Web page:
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Law enforcement talks about fake IDs in North Carolina

Technology has provided students with a world of benefit in pursing resources for education. High school and college students in North Carolina have the world at their fingertips. But the advances in technology have law enforcement on the alert for the availability of fake IDs. Possession of a fake id is a crime in North Carolina.

With the end of the school year and events associated with the seasonal change, law enforcement has heightened concerns. Chief Mike Crawley with the Mecklenburg County Alcoholic Beverage Control Board says when an individual has an altered driver's license or an ID purchased somewhere with an individual's picture on it, "you're intention is to do something illegal." Any seasoned Greenville defense attorney knows that possession of a fake ID itself can lead to charges.

Being cited for possession of a fake ID,--like any underage alcohol offense-- can lead to not only charges, but a permanent criminal record if convicted. The offenses are considered crimes under North Carolina law. Many websites and other purveyors of fake IDs include disclaimers in the sales pitch to indicate the IDs are for novelty use only.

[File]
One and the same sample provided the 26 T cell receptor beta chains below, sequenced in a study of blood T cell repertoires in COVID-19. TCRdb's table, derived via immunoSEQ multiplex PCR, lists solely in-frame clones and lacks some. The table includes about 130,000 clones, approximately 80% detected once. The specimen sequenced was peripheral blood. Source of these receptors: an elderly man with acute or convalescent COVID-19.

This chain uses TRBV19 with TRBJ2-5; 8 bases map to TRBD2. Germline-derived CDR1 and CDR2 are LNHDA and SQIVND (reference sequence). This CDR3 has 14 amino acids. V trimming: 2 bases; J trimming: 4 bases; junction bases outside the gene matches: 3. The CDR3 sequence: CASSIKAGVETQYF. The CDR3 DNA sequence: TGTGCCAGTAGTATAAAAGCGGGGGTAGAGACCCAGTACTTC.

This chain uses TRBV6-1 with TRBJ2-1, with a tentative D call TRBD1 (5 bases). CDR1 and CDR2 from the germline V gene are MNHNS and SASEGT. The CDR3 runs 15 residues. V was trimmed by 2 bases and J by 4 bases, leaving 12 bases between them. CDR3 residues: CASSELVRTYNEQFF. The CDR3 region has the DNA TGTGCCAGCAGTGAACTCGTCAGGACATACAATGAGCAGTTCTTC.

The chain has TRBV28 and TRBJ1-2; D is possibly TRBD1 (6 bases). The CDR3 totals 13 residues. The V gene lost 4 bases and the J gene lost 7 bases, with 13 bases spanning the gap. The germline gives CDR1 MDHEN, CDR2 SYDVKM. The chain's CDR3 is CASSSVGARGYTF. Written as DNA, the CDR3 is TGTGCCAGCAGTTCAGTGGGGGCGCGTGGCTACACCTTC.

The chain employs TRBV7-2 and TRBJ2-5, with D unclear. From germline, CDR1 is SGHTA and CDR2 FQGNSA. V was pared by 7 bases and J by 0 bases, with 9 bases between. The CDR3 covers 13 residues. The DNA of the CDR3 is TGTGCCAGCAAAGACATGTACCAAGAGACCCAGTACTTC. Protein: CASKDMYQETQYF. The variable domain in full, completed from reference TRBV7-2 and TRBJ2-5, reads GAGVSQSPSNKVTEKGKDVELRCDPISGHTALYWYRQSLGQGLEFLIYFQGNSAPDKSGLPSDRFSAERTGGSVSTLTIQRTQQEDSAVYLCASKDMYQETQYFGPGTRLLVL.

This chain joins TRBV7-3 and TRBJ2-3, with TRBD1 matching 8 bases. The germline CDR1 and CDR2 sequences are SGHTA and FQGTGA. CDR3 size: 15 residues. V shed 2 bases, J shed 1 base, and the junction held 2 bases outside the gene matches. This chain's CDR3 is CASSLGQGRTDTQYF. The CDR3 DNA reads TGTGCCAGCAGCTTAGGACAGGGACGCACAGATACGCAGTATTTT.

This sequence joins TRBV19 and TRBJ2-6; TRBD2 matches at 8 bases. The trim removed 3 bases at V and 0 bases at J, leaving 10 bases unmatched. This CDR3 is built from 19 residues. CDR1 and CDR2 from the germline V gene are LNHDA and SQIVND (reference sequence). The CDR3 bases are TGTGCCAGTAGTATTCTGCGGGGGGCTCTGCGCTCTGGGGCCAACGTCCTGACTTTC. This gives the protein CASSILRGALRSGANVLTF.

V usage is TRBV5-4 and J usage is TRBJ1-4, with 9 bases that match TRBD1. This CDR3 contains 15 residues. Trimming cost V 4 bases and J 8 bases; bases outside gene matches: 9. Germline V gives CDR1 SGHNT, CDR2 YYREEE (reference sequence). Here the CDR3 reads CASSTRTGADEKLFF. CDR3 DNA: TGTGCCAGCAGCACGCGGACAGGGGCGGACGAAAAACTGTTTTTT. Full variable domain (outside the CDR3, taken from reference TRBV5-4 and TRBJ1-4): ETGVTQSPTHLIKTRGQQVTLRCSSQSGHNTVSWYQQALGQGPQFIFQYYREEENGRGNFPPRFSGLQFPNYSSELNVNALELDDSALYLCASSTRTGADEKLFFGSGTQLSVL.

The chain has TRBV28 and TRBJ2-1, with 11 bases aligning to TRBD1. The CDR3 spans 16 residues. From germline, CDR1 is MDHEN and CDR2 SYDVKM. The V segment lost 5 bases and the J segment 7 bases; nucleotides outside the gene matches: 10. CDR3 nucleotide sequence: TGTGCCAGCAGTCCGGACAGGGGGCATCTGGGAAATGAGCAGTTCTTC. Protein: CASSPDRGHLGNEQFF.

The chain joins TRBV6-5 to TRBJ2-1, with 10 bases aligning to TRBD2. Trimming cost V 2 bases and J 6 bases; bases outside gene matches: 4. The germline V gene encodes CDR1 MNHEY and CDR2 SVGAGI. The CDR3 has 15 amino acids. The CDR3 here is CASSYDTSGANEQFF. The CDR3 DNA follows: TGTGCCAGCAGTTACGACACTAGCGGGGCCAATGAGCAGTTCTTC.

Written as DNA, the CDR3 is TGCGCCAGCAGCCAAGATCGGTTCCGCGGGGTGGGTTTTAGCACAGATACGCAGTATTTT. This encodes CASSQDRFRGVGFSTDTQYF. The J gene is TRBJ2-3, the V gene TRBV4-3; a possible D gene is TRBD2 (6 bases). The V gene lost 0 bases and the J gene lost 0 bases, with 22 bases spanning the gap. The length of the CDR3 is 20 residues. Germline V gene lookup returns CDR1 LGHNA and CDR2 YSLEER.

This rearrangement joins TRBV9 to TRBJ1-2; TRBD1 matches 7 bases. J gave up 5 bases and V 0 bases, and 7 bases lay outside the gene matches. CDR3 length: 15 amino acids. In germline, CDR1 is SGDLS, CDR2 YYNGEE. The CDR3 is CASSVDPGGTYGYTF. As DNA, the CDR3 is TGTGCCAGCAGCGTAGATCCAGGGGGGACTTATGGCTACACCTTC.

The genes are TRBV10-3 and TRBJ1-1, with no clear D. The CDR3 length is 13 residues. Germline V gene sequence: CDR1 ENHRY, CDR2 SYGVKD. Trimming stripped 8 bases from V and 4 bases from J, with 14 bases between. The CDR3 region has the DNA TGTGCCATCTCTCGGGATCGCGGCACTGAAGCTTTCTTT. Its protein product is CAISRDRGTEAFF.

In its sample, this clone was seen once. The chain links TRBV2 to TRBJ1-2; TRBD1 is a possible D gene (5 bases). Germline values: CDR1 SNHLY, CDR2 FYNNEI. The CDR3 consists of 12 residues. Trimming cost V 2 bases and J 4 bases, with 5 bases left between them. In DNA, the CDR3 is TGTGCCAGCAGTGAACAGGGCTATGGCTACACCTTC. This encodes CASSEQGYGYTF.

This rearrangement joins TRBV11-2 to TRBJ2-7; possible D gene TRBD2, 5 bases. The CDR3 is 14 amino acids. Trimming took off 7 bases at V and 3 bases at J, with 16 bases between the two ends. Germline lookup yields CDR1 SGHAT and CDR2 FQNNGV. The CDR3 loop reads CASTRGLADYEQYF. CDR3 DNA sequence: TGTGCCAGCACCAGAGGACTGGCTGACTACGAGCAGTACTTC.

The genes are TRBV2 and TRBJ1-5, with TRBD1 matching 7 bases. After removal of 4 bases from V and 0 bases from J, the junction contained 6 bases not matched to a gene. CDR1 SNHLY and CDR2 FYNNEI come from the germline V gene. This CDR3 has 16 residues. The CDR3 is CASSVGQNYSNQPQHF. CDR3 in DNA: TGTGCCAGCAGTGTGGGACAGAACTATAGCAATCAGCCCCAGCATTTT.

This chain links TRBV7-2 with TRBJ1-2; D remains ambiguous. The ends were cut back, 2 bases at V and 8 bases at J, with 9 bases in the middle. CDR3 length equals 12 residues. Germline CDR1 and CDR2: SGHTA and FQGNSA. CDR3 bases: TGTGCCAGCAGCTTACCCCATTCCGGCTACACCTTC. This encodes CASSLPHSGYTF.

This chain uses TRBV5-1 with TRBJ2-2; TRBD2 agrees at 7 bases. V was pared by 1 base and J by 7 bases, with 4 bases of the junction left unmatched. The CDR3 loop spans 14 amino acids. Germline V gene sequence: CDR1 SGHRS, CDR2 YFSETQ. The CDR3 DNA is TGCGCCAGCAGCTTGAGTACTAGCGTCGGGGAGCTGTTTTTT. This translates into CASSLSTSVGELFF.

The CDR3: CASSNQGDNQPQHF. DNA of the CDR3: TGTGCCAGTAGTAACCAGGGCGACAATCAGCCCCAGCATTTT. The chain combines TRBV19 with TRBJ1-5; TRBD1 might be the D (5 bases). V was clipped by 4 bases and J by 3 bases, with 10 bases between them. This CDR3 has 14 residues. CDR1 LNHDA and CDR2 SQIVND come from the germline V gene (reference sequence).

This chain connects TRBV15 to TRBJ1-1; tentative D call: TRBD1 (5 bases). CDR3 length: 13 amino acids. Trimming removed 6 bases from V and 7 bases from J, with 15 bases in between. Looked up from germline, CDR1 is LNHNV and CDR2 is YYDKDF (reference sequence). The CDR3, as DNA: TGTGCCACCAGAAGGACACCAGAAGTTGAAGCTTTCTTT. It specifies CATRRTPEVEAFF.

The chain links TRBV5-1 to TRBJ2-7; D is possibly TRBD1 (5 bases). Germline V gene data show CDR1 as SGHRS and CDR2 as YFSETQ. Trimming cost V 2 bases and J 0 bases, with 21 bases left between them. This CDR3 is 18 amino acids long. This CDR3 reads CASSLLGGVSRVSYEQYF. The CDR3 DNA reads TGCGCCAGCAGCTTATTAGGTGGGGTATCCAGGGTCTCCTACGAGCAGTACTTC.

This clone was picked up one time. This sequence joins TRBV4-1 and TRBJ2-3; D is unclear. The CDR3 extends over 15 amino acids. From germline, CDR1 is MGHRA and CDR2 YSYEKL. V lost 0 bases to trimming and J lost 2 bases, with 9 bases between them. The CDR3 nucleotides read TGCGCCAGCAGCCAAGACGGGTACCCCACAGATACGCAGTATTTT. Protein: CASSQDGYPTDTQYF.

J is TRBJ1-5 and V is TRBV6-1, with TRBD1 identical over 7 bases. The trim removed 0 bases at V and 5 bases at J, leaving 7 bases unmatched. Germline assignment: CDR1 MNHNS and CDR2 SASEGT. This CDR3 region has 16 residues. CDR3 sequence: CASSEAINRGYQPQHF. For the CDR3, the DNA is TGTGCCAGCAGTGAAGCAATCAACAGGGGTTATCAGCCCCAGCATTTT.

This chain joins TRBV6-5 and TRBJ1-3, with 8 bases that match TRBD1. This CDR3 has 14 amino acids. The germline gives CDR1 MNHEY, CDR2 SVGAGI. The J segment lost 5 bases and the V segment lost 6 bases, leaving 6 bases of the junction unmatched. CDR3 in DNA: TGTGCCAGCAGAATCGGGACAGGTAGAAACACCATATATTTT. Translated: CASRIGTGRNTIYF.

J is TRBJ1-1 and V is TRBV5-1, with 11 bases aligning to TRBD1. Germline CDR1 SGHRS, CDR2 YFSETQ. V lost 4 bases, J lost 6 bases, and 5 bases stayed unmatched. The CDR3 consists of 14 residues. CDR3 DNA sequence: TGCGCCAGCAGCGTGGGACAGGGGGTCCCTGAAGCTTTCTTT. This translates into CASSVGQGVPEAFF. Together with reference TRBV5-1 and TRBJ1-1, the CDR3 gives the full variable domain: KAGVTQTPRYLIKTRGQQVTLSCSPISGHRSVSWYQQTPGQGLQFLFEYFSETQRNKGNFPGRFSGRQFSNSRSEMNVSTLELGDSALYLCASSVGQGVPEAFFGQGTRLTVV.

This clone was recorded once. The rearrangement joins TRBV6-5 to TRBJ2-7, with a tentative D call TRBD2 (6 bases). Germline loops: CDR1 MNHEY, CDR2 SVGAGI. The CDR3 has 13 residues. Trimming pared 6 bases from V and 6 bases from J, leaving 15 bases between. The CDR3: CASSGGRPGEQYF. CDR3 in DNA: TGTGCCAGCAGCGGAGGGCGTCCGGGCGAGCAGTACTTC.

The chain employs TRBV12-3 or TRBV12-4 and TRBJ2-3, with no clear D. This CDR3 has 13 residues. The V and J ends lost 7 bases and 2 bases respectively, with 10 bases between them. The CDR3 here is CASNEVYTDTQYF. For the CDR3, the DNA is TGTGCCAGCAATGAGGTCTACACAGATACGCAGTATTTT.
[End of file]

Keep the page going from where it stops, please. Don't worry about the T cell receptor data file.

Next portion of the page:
The disclaimer does nothing to help the buyer. In addition to the potential for a criminal record, a person could possibly lose their actual driver's license for up to a year.

North Carolina issues what is known as a vertical driver's license for any person under the age of 21. The intent is to make it more difficult for people who are underage to obtain alcohol. North Carolina driver's licenses are also embedded with a hologram to make it more difficult to duplicate with today's technology. Crawley says many individuals try to get around the difficulties in reproducing fake IDs in the state by getting fake IDs from other states.

When charged with an underage alcohol offense, or a charge related to a fake ID, an experienced Greenville defense attorney can help to analyze a specific situation and answer questions regarding the potential consequences of the charges.

Source: WBTV, "Fake IDs offered to teens online," Jamie Boll 18 May 2011

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